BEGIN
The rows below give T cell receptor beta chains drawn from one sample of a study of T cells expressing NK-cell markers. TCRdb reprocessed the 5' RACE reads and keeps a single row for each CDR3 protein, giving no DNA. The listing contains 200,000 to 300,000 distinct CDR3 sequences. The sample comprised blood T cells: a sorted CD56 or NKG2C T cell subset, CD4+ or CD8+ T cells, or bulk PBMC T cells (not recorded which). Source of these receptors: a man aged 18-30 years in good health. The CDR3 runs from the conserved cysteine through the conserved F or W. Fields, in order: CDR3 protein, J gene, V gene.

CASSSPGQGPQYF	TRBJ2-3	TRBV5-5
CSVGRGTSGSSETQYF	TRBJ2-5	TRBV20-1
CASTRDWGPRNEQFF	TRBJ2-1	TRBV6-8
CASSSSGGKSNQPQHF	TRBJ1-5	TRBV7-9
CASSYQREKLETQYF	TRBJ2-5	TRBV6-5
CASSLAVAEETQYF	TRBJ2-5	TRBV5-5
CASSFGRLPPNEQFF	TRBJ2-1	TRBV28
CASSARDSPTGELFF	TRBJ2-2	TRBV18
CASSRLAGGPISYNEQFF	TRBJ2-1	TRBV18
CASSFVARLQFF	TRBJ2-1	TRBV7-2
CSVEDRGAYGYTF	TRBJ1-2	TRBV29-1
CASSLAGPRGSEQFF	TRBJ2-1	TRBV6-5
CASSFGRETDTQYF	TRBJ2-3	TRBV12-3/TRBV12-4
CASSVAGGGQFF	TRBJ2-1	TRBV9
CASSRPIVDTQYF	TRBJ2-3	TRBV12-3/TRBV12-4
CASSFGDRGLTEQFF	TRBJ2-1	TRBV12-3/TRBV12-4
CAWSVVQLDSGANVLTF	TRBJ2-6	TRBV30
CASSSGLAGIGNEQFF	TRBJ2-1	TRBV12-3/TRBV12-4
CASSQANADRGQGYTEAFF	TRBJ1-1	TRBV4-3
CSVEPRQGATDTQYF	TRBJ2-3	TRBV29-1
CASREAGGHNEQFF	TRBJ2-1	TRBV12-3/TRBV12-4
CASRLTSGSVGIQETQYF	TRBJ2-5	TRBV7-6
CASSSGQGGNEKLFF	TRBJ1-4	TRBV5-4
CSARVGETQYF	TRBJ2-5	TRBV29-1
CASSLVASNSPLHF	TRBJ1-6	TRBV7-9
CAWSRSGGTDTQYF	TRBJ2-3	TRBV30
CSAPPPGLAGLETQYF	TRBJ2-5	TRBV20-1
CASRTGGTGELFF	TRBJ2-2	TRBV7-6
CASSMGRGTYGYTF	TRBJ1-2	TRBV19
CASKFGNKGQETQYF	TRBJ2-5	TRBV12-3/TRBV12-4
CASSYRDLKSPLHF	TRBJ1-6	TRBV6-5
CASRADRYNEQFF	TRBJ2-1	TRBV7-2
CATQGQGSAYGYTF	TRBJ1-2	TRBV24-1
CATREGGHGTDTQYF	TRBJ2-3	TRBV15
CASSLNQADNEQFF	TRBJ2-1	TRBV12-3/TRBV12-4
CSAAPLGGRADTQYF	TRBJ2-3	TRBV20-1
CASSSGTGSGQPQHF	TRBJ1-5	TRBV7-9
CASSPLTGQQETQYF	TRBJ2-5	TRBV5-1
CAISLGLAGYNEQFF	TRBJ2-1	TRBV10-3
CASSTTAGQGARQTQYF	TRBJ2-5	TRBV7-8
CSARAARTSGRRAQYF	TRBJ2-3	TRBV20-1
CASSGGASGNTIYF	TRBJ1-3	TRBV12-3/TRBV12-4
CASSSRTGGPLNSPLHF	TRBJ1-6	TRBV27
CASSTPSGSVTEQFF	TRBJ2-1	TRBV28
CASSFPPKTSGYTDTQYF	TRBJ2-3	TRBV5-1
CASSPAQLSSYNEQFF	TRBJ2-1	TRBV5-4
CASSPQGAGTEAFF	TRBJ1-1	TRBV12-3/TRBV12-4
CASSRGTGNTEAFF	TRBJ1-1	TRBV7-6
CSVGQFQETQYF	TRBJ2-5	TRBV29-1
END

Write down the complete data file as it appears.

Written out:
The rows below give T cell receptor beta chains drawn from one sample of a study of T cells expressing NK-cell markers. TCRdb reprocessed the 5' RACE reads and keeps a single row for each CDR3 protein, giving no DNA. The listing contains 200,000 to 300,000 distinct CDR3 sequences. The sample comprised blood T cells: a sorted CD56 or NKG2C T cell subset, CD4+ or CD8+ T cells, or bulk PBMC T cells (not recorded which). Source of these receptors: a man aged 18-30 years in good health. The CDR3 runs from the conserved cysteine through the conserved F or W. Fields, in order: CDR3 protein, J gene, V gene.

CASSSPGQGPQYF	TRBJ2-3	TRBV5-5
CSVGRGTSGSSETQYF	TRBJ2-5	TRBV20-1
CASTRDWGPRNEQFF	TRBJ2-1	TRBV6-8
CASSSSGGKSNQPQHF	TRBJ1-5	TRBV7-9
CASSYQREKLETQYF	TRBJ2-5	TRBV6-5
CASSLAVAEETQYF	TRBJ2-5	TRBV5-5
CASSFGRLPPNEQFF	TRBJ2-1	TRBV28
CASSARDSPTGELFF	TRBJ2-2	TRBV18
CASSRLAGGPISYNEQFF	TRBJ2-1	TRBV18
CASSFVARLQFF	TRBJ2-1	TRBV7-2
CSVEDRGAYGYTF	TRBJ1-2	TRBV29-1
CASSLAGPRGSEQFF	TRBJ2-1	TRBV6-5
CASSFGRETDTQYF	TRBJ2-3	TRBV12-3/TRBV12-4
CASSVAGGGQFF	TRBJ2-1	TRBV9
CASSRPIVDTQYF	TRBJ2-3	TRBV12-3/TRBV12-4
CASSFGDRGLTEQFF	TRBJ2-1	TRBV12-3/TRBV12-4
CAWSVVQLDSGANVLTF	TRBJ2-6	TRBV30
CASSSGLAGIGNEQFF	TRBJ2-1	TRBV12-3/TRBV12-4
CASSQANADRGQGYTEAFF	TRBJ1-1	TRBV4-3
CSVEPRQGATDTQYF	TRBJ2-3	TRBV29-1
CASREAGGHNEQFF	TRBJ2-1	TRBV12-3/TRBV12-4
CASRLTSGSVGIQETQYF	TRBJ2-5	TRBV7-6
CASSSGQGGNEKLFF	TRBJ1-4	TRBV5-4
CSARVGETQYF	TRBJ2-5	TRBV29-1
CASSLVASNSPLHF	TRBJ1-6	TRBV7-9
CAWSRSGGTDTQYF	TRBJ2-3	TRBV30
CSAPPPGLAGLETQYF	TRBJ2-5	TRBV20-1
CASRTGGTGELFF	TRBJ2-2	TRBV7-6
CASSMGRGTYGYTF	TRBJ1-2	TRBV19
CASKFGNKGQETQYF	TRBJ2-5	TRBV12-3/TRBV12-4
CASSYRDLKSPLHF	TRBJ1-6	TRBV6-5
CASRADRYNEQFF	TRBJ2-1	TRBV7-2
CATQGQGSAYGYTF	TRBJ1-2	TRBV24-1
CATREGGHGTDTQYF	TRBJ2-3	TRBV15
CASSLNQADNEQFF	TRBJ2-1	TRBV12-3/TRBV12-4
CSAAPLGGRADTQYF	TRBJ2-3	TRBV20-1
CASSSGTGSGQPQHF	TRBJ1-5	TRBV7-9
CASSPLTGQQETQYF	TRBJ2-5	TRBV5-1
CAISLGLAGYNEQFF	TRBJ2-1	TRBV10-3
CASSTTAGQGARQTQYF	TRBJ2-5	TRBV7-8
CSARAARTSGRRAQYF	TRBJ2-3	TRBV20-1
CASSGGASGNTIYF	TRBJ1-3	TRBV12-3/TRBV12-4
CASSSRTGGPLNSPLHF	TRBJ1-6	TRBV27
CASSTPSGSVTEQFF	TRBJ2-1	TRBV28
CASSFPPKTSGYTDTQYF	TRBJ2-3	TRBV5-1
CASSPAQLSSYNEQFF	TRBJ2-1	TRBV5-4
CASSPQGAGTEAFF	TRBJ1-1	TRBV12-3/TRBV12-4
CASSRGTGNTEAFF	TRBJ1-1	TRBV7-6
CSVGQFQETQYF	TRBJ2-5	TRBV29-1